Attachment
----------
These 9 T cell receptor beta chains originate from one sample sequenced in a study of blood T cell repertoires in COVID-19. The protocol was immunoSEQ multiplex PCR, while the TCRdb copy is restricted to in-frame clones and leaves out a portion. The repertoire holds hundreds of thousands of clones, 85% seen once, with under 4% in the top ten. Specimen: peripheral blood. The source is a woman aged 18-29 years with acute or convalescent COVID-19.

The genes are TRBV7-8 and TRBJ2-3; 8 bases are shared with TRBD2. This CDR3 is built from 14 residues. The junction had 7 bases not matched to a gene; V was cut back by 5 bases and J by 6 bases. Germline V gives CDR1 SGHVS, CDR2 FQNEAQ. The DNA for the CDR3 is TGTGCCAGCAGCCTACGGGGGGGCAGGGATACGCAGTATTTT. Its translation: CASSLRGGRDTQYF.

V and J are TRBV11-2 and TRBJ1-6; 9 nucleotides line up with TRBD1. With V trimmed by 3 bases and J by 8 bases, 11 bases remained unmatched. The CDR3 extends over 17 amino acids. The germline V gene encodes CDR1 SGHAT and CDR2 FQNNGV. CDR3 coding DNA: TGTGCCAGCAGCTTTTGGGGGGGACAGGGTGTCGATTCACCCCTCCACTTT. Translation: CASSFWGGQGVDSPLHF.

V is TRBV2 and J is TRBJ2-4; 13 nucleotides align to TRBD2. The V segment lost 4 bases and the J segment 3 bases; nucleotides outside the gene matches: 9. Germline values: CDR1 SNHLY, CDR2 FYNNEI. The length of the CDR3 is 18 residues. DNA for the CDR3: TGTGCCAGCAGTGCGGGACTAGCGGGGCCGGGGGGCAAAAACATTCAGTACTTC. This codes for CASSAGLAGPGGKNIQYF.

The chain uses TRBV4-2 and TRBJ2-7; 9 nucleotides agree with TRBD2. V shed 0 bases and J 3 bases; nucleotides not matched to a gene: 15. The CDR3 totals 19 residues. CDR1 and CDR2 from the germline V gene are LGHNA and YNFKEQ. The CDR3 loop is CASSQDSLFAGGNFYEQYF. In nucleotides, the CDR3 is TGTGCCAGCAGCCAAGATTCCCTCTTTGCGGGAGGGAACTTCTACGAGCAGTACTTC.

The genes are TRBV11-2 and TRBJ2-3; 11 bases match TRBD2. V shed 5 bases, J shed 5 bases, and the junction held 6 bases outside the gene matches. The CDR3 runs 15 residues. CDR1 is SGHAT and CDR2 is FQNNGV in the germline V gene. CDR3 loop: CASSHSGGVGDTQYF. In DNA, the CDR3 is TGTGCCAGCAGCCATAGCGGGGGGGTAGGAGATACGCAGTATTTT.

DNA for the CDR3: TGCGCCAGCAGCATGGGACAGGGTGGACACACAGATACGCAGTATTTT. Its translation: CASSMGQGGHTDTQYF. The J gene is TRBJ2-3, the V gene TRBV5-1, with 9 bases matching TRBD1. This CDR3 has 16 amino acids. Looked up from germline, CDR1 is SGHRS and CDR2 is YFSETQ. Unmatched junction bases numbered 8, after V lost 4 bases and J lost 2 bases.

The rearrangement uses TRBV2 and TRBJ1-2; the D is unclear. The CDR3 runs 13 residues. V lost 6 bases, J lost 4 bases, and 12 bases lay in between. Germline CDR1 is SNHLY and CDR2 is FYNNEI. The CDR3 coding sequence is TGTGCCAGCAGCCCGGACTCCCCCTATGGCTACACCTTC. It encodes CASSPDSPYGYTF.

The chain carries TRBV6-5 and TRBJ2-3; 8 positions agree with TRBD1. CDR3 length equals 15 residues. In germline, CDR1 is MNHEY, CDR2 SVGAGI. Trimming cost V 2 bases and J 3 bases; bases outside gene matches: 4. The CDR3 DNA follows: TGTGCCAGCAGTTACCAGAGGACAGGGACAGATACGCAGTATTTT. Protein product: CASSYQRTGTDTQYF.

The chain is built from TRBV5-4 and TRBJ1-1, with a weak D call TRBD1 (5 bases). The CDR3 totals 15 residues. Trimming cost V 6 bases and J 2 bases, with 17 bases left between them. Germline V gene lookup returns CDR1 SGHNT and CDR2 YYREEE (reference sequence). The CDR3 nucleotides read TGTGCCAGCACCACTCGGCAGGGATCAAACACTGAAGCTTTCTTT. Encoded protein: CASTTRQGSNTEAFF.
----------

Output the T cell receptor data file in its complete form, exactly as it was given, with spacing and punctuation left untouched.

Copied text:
These 9 T cell receptor beta chains originate from one sample sequenced in a study of blood T cell repertoires in COVID-19. The protocol was immunoSEQ multiplex PCR, while the TCRdb copy is restricted to in-frame clones and leaves out a portion. The repertoire holds hundreds of thousands of clones, 85% seen once, with under 4% in the top ten. Specimen: peripheral blood. The source is a woman aged 18-29 years with acute or convalescent COVID-19.

The genes are TRBV7-8 and TRBJ2-3; 8 bases are shared with TRBD2. This CDR3 is built from 14 residues. The junction had 7 bases not matched to a gene; V was cut back by 5 bases and J by 6 bases. Germline V gives CDR1 SGHVS, CDR2 FQNEAQ. The DNA for the CDR3 is TGTGCCAGCAGCCTACGGGGGGGCAGGGATACGCAGTATTTT. Its translation: CASSLRGGRDTQYF.

V and J are TRBV11-2 and TRBJ1-6; 9 nucleotides line up with TRBD1. With V trimmed by 3 bases and J by 8 bases, 11 bases remained unmatched. The CDR3 extends over 17 amino acids. The germline V gene encodes CDR1 SGHAT and CDR2 FQNNGV. CDR3 coding DNA: TGTGCCAGCAGCTTTTGGGGGGGACAGGGTGTCGATTCACCCCTCCACTTT. Translation: CASSFWGGQGVDSPLHF.

V is TRBV2 and J is TRBJ2-4; 13 nucleotides align to TRBD2. The V segment lost 4 bases and the J segment 3 bases; nucleotides outside the gene matches: 9. Germline values: CDR1 SNHLY, CDR2 FYNNEI. The length of the CDR3 is 18 residues. DNA for the CDR3: TGTGCCAGCAGTGCGGGACTAGCGGGGCCGGGGGGCAAAAACATTCAGTACTTC. This codes for CASSAGLAGPGGKNIQYF.

The chain uses TRBV4-2 and TRBJ2-7; 9 nucleotides agree with TRBD2. V shed 0 bases and J 3 bases; nucleotides not matched to a gene: 15. The CDR3 totals 19 residues. CDR1 and CDR2 from the germline V gene are LGHNA and YNFKEQ. The CDR3 loop is CASSQDSLFAGGNFYEQYF. In nucleotides, the CDR3 is TGTGCCAGCAGCCAAGATTCCCTCTTTGCGGGAGGGAACTTCTACGAGCAGTACTTC.

The genes are TRBV11-2 and TRBJ2-3; 11 bases match TRBD2. V shed 5 bases, J shed 5 bases, and the junction held 6 bases outside the gene matches. The CDR3 runs 15 residues. CDR1 is SGHAT and CDR2 is FQNNGV in the germline V gene. CDR3 loop: CASSHSGGVGDTQYF. In DNA, the CDR3 is TGTGCCAGCAGCCATAGCGGGGGGGTAGGAGATACGCAGTATTTT.

DNA for the CDR3: TGCGCCAGCAGCATGGGACAGGGTGGACACACAGATACGCAGTATTTT. Its translation: CASSMGQGGHTDTQYF. The J gene is TRBJ2-3, the V gene TRBV5-1, with 9 bases matching TRBD1. This CDR3 has 16 amino acids. Looked up from germline, CDR1 is SGHRS and CDR2 is YFSETQ. Unmatched junction bases numbered 8, after V lost 4 bases and J lost 2 bases.

The rearrangement uses TRBV2 and TRBJ1-2; the D is unclear. The CDR3 runs 13 residues. V lost 6 bases, J lost 4 bases, and 12 bases lay in between. Germline CDR1 is SNHLY and CDR2 is FYNNEI. The CDR3 coding sequence is TGTGCCAGCAGCCCGGACTCCCCCTATGGCTACACCTTC. It encodes CASSPDSPYGYTF.

The chain carries TRBV6-5 and TRBJ2-3; 8 positions agree with TRBD1. CDR3 length equals 15 residues. In germline, CDR1 is MNHEY, CDR2 SVGAGI. Trimming cost V 2 bases and J 3 bases; bases outside gene matches: 4. The CDR3 DNA follows: TGTGCCAGCAGTTACCAGAGGACAGGGACAGATACGCAGTATTTT. Protein product: CASSYQRTGTDTQYF.

The chain is built from TRBV5-4 and TRBJ1-1, with a weak D call TRBD1 (5 bases). The CDR3 totals 15 residues. Trimming cost V 6 bases and J 2 bases, with 17 bases left between them. Germline V gene lookup returns CDR1 SGHNT and CDR2 YYREEE (reference sequence). The CDR3 nucleotides read TGTGCCAGCACCACTCGGCAGGGATCAAACACTGAAGCTTTCTTT. Encoded protein: CASTTRQGSNTEAFF.